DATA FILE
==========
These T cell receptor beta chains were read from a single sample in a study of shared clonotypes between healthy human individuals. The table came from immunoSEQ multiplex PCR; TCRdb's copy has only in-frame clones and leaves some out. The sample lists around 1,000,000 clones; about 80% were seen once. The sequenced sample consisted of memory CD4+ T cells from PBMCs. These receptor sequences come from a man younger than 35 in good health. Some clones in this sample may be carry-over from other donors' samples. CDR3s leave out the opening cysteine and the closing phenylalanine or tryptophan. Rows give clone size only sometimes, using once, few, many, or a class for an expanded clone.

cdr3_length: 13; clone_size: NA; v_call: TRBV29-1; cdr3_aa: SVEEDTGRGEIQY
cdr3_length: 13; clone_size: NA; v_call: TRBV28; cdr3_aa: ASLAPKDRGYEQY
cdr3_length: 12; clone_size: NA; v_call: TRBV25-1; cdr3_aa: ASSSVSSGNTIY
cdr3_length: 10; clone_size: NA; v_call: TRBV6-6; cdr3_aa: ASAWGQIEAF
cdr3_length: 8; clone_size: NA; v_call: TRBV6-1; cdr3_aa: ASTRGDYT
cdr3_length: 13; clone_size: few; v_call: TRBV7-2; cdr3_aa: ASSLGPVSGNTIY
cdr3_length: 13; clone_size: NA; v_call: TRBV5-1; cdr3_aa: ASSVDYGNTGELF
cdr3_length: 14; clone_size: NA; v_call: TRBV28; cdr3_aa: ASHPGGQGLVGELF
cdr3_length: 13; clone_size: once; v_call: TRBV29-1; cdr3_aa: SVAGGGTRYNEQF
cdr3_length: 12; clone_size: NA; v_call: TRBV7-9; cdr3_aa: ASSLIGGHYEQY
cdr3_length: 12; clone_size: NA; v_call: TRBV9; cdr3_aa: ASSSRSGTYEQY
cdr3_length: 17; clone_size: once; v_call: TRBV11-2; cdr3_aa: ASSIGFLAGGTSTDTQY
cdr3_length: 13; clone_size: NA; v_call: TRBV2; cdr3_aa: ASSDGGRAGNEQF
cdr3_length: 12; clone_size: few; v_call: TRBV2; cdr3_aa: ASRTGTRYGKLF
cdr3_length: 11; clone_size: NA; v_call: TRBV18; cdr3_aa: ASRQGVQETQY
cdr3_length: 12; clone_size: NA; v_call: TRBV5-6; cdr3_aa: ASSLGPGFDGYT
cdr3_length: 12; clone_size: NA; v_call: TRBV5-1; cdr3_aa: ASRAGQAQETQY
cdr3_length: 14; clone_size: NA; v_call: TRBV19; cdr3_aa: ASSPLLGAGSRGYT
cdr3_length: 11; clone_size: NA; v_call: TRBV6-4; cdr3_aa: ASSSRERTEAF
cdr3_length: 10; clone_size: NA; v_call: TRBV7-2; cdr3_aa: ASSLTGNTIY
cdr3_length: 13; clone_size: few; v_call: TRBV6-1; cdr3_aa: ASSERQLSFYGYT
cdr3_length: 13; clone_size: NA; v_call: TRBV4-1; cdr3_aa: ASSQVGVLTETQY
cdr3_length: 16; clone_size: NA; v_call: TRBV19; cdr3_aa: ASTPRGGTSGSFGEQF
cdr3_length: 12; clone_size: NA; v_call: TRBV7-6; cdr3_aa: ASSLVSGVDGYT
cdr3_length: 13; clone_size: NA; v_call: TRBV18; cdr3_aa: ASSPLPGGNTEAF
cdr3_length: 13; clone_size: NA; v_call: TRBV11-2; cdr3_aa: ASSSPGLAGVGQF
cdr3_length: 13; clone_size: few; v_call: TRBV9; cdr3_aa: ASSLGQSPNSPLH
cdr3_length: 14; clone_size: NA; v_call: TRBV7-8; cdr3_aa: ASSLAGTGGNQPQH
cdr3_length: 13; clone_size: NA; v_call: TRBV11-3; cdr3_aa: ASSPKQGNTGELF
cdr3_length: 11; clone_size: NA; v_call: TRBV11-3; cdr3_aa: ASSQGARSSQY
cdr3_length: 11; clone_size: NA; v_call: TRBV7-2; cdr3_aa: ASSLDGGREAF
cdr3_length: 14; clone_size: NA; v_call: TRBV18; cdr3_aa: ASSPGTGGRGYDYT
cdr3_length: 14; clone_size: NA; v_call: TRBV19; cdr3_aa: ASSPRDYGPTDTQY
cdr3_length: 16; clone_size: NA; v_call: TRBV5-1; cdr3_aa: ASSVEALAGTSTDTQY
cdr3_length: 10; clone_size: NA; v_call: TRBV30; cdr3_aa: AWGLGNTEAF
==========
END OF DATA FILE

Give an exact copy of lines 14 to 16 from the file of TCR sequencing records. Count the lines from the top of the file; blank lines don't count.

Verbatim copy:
cdr3_length: 13; clone_size: NA; v_call: TRBV2; cdr3_aa: ASSDGGRAGNEQF
cdr3_length: 12; clone_size: few; v_call: TRBV2; cdr3_aa: ASRTGTRYGKLF
cdr3_length: 11; clone_size: NA; v_call: TRBV18; cdr3_aa: ASRQGVQETQY